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Tuesday, March 24, 2015

KENNEDY SPEAKS OUT AGAINST THE CRIMINAL JUSTICE SYSTEM

The Wall Street Journal reported today that in surprising testimony yesterday before a House sub-committee, Justices Kennedy and Breyer spoke out against the state of affairs in the American criminal justice system.  Claiming that is was too harsh and that it locks up too many people, for too long.

Referring to our justice policy as being one of "total incarceration", Kennedy, usually a member of the court's law and order wing, stated that he believes that this policy is more harmful to public safety, than it is protective.  Kennedy stated he believed that other forms of community control would serve the public better.  For all the money we spend on prisons, we could provide more probation officers and programs to rehabilitate many offenders.  "Total incarceration just isn't working", Kennedy said.

Breyer added his two cents by coming out against minimum mandatories as being "a terrible idea."  The Republican chair of the sub-committee opened the door to this discussion during a routine budget hearing.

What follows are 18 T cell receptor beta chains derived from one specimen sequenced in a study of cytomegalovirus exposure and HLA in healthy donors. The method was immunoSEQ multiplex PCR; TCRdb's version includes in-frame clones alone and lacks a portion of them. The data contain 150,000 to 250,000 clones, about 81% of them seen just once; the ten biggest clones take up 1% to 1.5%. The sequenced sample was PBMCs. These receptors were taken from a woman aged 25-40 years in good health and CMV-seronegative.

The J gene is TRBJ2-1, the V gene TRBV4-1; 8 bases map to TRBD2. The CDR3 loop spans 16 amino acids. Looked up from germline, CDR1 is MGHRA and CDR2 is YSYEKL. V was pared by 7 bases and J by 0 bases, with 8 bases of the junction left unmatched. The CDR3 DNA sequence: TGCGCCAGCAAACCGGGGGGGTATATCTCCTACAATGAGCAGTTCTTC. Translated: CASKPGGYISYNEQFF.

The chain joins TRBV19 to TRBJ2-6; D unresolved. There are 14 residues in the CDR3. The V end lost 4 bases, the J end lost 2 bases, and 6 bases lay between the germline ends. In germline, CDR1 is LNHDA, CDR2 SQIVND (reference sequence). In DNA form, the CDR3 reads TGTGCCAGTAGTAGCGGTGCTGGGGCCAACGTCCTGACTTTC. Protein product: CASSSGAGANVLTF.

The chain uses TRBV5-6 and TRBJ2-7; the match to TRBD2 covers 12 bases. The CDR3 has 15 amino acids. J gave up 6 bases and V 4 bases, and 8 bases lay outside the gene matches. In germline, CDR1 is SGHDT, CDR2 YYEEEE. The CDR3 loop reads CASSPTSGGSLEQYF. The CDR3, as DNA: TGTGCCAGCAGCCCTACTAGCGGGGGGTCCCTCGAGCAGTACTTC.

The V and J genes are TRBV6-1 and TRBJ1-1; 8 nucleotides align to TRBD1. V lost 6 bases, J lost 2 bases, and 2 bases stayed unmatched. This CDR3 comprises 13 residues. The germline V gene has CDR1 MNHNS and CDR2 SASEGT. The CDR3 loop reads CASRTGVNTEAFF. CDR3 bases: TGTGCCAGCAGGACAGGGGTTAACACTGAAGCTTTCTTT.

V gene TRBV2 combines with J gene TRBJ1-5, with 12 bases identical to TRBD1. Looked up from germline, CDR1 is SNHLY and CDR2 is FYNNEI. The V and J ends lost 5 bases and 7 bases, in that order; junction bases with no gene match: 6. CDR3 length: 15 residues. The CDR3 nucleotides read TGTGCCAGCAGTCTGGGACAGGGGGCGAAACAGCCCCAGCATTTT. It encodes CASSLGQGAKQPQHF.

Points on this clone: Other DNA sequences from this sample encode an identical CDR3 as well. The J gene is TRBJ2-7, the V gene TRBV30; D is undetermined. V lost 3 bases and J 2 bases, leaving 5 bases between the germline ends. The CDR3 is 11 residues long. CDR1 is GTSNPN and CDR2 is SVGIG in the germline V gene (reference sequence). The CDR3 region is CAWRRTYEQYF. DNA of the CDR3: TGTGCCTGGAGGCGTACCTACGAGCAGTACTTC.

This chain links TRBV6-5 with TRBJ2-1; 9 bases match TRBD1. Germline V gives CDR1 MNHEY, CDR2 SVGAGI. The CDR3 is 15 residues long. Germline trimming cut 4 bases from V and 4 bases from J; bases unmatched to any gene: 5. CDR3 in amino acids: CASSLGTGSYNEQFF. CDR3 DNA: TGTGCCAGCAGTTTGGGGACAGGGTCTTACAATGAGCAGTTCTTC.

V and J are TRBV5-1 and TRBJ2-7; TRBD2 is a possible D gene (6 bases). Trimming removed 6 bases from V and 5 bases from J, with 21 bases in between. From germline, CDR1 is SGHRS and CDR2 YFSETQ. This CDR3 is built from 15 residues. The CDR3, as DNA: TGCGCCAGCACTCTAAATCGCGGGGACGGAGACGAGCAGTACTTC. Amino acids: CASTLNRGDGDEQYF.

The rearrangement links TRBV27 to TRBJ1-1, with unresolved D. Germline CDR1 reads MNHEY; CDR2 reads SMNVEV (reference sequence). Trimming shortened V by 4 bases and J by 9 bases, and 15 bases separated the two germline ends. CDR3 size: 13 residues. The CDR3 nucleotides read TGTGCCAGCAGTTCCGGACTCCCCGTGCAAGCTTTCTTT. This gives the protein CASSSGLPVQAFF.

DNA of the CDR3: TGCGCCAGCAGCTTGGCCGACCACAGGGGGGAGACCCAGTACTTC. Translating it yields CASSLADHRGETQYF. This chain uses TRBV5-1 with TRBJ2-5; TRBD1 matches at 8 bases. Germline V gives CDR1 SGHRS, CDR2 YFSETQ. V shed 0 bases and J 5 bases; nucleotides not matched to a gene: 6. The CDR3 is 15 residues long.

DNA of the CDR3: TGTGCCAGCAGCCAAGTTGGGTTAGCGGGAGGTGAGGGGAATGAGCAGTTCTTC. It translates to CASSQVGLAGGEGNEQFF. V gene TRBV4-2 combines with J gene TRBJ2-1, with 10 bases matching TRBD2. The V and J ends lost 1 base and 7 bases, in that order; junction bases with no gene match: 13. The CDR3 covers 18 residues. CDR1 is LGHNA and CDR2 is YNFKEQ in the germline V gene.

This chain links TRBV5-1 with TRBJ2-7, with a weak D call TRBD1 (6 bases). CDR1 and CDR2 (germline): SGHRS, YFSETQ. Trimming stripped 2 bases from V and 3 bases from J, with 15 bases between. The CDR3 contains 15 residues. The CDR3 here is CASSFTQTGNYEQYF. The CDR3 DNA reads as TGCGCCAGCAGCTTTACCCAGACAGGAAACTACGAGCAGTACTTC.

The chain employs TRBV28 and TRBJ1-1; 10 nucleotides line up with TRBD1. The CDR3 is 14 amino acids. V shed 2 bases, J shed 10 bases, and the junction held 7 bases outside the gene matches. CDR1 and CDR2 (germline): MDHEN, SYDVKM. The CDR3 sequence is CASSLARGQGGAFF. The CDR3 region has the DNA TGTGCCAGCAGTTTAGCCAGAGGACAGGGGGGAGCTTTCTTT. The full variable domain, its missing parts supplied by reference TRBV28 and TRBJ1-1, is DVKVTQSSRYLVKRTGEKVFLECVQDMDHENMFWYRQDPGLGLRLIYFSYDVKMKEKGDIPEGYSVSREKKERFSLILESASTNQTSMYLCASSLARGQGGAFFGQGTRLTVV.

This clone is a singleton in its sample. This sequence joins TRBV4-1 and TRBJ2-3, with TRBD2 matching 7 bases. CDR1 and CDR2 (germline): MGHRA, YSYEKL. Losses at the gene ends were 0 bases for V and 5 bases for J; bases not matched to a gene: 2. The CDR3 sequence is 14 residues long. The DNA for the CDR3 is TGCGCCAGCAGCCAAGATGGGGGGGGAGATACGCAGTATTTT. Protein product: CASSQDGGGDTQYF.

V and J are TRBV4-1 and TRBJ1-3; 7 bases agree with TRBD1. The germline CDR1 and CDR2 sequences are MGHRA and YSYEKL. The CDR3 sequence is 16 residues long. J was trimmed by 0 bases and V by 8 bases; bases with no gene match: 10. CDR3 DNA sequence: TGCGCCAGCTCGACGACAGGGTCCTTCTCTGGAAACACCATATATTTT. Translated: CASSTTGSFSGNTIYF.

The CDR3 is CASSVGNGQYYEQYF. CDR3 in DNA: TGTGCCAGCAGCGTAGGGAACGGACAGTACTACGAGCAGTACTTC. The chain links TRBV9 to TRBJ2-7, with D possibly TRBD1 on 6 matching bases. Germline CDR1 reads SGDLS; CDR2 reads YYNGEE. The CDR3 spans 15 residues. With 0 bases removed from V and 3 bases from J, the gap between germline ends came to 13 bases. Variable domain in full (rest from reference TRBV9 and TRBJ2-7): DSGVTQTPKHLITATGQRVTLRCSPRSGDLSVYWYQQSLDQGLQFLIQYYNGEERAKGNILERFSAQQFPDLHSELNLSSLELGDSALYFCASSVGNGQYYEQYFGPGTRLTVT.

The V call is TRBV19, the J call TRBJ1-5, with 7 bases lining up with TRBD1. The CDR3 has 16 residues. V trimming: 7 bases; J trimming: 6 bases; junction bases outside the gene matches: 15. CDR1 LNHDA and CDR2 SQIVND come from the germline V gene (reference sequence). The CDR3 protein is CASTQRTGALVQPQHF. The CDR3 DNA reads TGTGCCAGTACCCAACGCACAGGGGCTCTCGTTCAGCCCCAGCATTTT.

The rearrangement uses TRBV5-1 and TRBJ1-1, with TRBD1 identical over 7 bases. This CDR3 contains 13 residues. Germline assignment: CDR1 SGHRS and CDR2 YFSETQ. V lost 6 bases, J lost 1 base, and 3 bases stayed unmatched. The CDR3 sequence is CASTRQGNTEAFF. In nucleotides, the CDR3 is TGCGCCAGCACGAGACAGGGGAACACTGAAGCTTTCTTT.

Wouldn't you like to have been a fly on the wall when these two arrived at the Supreme Court Building, and had to face Scalia and Roberts before oral argument this morning?  These two were sent to discuss budgets, not philosophy of sentencing.  

In my last post I discussed the effect of the recent decisions of the Florida Supreme Court in regard to severe sentencing of juvenile offenders.  Is this just one more step in the idea that we begin to rethink our justice systems need for incarceration?  Is it time to start thinking of alternatives?  Are we on our way back to rehabilitation as a goal?  If Kennedy is on board, then maybe . . . 

5 comments:

Anonymous said...

They says those same things every year....

Anonymous said...

If I wanted this type of discussion, I would listen to NPR... more gossip please

Anonymous said...

Omg! I love it. I think too many times people are sentenced to the max and not give 2nd chances. We need to have locked down drug rehab but that was abolished. We need to have more money going into education than prisions. We need to makes sure every prisoner walks out of jail with at least a ged and a trade skill

Anonymous said...

Seen around town:
a gaggle of civil judges at the new organic place downtown; a civil lawyer getting stuck during an arraignment: "Court: do you demand discovery?
Lawyer: I will set a motion and serve it
Court: (laughing) or you could just ask for it now, the prosecutor has it in her hand to give to you";
A retired judge haggling over the second cut of brisket at Epicure in the Beach; two very married lawyer (to other people) canoodling at La Logia over drinks.

Anonymous said...

The Justices are correct, but it does not matter. A majority of Americans, and their elected officials support the CJS. Racism is behind much of the injustice.